> You can execute each of these statements separately from your application,
> or you can create a stored procedure, perhaps called FillOrderItem, to 
> which
> you can pass the orderitem id, and it does all 3 statements for you. Your
> application now only needs to make one call to the server instead of 3.
>
> -- 
> Wayne Niddery - TeamB (www.teamb.com)
> Tips to Get Published: http://dn.codegear.com/article/38467
> Winwright, Inc. (www.winwright.ca)
0
Tong
9/5/2008 1:56:08 AM
> all the logic (like your ordering process) is written in delphi code.

We do it like that to keep all the logic in one textual place: the Delphi program. In
our experience, putting (random) bits of logic in the stored procedures just hides
that logic from others reading your program. At some time, that will come back to
bight you.

Oh, and just to forestall those who say that "business logic" or "rules" should be
in the database, that is not our case, as we are not writing programs that are
part of an enterprise data processing system of systems, but rather stand-alone
real-time systems that are "loosely" coupled to other enterprise systems.
0
Jim
9/5/2008 8:03:48 AM
> {quote:title=Jim Fleming wrote:}{quote}
> > all the logic (like your ordering process) is written in delphi code.
> 
> We do it like that to keep all the logic in one textual place: the Delphi program. In
> our experience, putting (random) bits of logic in the stored procedures just hides
> that logic from others reading your program. At some time, that will come back to
> bight you.
>

I can't fully subscribe to that, there are like always pros and cons.
It is true that if in the delphi code there is no comments or other source of information what a more complicated stored proc does, it's a mess. So the logic has to be documented on both sides, also in the stored procs, because you have the same problems looking at the proc code when the logic of the delphi program is unclear and changes to either side are to be done with great care.

> Oh, and just to forestall those who say that "business logic" or "rules" should be
> in the database, that is not our case, as we are not writing programs that are
> part of an enterprise data processing system of systems, but rather stand-alone
> real-time systems that are "loosely" coupled to other enterprise systems.

Even in writing it all in delphi code, you sometimes arrive to a point where the logic is splitted into several applications that interact on the data. You will have the same problems understanding the code of A when you don't know what B does - I hope you get the idea.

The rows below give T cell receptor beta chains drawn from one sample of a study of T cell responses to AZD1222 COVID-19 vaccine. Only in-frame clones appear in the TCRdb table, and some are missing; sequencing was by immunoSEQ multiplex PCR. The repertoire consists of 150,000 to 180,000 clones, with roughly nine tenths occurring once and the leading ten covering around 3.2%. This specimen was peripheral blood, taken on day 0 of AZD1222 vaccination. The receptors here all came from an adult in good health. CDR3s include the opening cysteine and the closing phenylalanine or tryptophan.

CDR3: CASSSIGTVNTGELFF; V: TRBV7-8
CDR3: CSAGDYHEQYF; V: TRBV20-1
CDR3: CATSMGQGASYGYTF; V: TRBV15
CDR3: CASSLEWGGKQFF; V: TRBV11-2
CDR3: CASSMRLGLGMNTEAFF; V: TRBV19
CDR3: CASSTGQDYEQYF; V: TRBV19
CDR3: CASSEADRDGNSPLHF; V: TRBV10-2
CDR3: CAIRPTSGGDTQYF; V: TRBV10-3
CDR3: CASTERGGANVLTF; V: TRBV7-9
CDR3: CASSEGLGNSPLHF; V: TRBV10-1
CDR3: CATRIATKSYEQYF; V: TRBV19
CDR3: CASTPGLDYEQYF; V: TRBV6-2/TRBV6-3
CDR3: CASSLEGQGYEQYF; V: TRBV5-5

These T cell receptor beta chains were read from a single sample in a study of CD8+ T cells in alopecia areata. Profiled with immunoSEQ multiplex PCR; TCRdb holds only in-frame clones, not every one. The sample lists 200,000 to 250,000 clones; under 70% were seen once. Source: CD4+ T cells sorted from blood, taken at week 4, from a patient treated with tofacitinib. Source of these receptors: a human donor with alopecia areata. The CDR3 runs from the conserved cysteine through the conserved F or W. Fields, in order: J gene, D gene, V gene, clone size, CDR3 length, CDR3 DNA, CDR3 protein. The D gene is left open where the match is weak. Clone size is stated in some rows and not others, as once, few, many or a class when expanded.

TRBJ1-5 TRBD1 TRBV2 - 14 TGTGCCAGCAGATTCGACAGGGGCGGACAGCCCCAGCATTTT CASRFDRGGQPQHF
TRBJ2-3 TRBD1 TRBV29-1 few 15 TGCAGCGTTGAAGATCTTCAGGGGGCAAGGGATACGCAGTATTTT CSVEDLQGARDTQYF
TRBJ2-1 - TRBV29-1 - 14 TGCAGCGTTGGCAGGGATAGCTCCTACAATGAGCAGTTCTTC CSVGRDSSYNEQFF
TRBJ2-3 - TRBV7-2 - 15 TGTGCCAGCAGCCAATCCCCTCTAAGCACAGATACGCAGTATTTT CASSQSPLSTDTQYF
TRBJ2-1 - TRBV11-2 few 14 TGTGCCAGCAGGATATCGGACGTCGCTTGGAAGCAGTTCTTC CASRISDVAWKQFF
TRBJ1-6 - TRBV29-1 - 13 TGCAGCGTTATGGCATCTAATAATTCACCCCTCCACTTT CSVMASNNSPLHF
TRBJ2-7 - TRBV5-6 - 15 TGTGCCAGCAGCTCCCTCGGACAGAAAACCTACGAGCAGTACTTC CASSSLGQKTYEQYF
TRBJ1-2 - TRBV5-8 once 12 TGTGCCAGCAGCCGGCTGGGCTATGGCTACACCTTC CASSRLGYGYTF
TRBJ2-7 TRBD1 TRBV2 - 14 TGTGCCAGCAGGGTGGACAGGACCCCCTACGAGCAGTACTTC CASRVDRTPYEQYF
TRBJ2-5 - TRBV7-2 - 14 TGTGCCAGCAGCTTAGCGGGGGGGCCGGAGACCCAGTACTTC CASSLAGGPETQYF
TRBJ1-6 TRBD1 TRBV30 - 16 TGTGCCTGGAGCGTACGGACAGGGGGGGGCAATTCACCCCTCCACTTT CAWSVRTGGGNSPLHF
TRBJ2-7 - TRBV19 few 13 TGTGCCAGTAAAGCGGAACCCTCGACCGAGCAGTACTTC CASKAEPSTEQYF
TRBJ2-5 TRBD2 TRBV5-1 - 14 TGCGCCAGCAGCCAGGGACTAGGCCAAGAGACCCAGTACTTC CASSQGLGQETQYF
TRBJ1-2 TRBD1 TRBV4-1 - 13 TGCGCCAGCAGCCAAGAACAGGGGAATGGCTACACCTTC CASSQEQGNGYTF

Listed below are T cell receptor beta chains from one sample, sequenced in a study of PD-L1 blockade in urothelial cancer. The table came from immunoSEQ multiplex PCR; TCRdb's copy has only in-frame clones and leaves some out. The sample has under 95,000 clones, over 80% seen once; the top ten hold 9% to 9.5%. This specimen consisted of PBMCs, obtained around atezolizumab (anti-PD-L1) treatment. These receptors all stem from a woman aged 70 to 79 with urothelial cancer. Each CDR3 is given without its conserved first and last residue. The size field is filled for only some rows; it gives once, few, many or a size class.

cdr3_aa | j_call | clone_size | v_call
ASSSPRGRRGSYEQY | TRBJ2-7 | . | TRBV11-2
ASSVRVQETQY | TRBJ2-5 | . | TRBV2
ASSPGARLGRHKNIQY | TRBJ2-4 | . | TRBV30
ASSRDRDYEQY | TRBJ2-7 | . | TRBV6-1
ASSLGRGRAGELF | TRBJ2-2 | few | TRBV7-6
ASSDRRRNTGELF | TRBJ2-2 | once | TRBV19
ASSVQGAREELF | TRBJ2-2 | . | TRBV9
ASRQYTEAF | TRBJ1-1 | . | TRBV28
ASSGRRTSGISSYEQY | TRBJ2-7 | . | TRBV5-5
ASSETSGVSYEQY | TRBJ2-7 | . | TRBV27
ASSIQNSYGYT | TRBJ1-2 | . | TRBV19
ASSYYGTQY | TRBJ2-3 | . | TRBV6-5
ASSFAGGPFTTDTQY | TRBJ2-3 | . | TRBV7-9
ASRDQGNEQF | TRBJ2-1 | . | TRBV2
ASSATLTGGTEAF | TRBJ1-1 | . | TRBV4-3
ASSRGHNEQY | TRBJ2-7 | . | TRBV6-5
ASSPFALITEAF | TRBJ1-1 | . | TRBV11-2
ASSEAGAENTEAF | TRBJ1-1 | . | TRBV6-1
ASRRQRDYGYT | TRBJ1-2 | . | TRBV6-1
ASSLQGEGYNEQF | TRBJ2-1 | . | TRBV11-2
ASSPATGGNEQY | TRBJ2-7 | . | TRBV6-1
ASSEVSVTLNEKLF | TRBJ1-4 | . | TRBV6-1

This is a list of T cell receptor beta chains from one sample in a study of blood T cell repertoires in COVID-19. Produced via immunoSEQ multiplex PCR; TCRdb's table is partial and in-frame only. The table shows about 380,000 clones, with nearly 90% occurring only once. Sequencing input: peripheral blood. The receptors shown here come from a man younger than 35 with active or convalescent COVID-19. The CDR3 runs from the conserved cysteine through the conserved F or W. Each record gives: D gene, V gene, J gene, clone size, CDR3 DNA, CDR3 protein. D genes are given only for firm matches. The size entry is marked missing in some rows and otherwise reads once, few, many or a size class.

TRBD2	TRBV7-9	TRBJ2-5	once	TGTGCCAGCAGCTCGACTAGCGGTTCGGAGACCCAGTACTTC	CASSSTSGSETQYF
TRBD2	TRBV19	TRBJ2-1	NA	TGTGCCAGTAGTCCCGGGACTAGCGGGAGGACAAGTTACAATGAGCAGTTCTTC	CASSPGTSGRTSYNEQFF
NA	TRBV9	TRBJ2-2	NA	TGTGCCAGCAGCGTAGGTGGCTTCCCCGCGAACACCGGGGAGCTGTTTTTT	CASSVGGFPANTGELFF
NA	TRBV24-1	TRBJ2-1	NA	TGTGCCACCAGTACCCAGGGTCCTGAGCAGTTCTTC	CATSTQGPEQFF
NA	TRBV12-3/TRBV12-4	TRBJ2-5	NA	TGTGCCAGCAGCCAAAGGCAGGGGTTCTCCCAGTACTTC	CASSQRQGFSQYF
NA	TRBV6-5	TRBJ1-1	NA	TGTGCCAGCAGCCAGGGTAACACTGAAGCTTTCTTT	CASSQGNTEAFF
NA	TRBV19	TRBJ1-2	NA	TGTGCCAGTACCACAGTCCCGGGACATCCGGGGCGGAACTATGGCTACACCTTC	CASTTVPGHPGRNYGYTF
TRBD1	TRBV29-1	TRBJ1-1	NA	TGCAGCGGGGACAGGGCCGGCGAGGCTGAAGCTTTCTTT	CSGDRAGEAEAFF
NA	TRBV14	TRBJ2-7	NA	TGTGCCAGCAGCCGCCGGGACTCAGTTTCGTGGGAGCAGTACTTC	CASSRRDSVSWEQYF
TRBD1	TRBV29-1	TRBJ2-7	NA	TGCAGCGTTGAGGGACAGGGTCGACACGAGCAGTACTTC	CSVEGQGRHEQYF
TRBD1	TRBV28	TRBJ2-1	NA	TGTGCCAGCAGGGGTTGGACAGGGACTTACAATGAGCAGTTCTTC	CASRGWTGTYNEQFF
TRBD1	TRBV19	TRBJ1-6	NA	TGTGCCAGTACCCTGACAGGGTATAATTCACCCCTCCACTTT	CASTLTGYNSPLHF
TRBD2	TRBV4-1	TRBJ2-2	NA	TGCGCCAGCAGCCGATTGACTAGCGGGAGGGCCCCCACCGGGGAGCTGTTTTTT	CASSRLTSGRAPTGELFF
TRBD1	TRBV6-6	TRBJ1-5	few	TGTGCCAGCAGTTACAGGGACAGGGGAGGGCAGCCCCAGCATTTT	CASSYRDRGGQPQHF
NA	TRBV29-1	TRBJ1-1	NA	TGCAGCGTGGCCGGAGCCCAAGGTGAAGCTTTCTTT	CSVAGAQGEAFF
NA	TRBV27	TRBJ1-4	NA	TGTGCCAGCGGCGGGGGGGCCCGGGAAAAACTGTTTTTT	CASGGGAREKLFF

0
Michael
9/5/2008 10:55:53 AM
"Jim Fleming" <james.fleming@ingeteam.com> wrote in message 
news:10951@forums.codegear.com...
>
> We do it like that to keep all the logic in one textual place: the Delphi 
> program. In
> our experience, putting (random) bits of logic in the stored procedures 
> just hides
> that logic from others reading your program. At some time, that will come 
> back to
> bight you.
>
> Oh, and just to forestall those who say that "business logic" or "rules" 
> should be
> in the database, that is not our case, as we are not writing programs that 
> are
> part of an enterprise data processing system of systems, but rather 
> stand-alone
> real-time systems that are "loosely" coupled to other enterprise systems.

There's pros and cons to both sides here. There is definitely much to be 
said for keeping all related logic in one place as much as possible, and if 
you need to support multiple databases, avoiding stored procedures can help 
make your code more portable.

On the other hand, for processes involving several or many statements, 
especially where information needs to be retrieved at different points in 
order to determine or format following statements, using stored procedures 
can yield very significant performance improvements - and of course in the 
case where multiple applications need access to the same process, this is an 
excellent way to accomplish that (though that can also be done via a shared 
Delphi class).

The main thing is to document the code, whether in source code or stored 
procs. And in this case, documenting why it was decided to use a stored proc 
can also be a good thing so the next programmer that doesn't like stored 
procs doesn't arbitrarily rip them out, or conversely one doesn't start 
putting every little thing into a stored proc without specific reasons.

-- 
Wayne Niddery - TeamB (www.teamb.com)
Tips to Get Published: http://dn.codegear.com/article/38467
Winwright, Inc. (www.winwright.ca)
0
Wayne
9/5/2008 12:20:38 PM
Reply: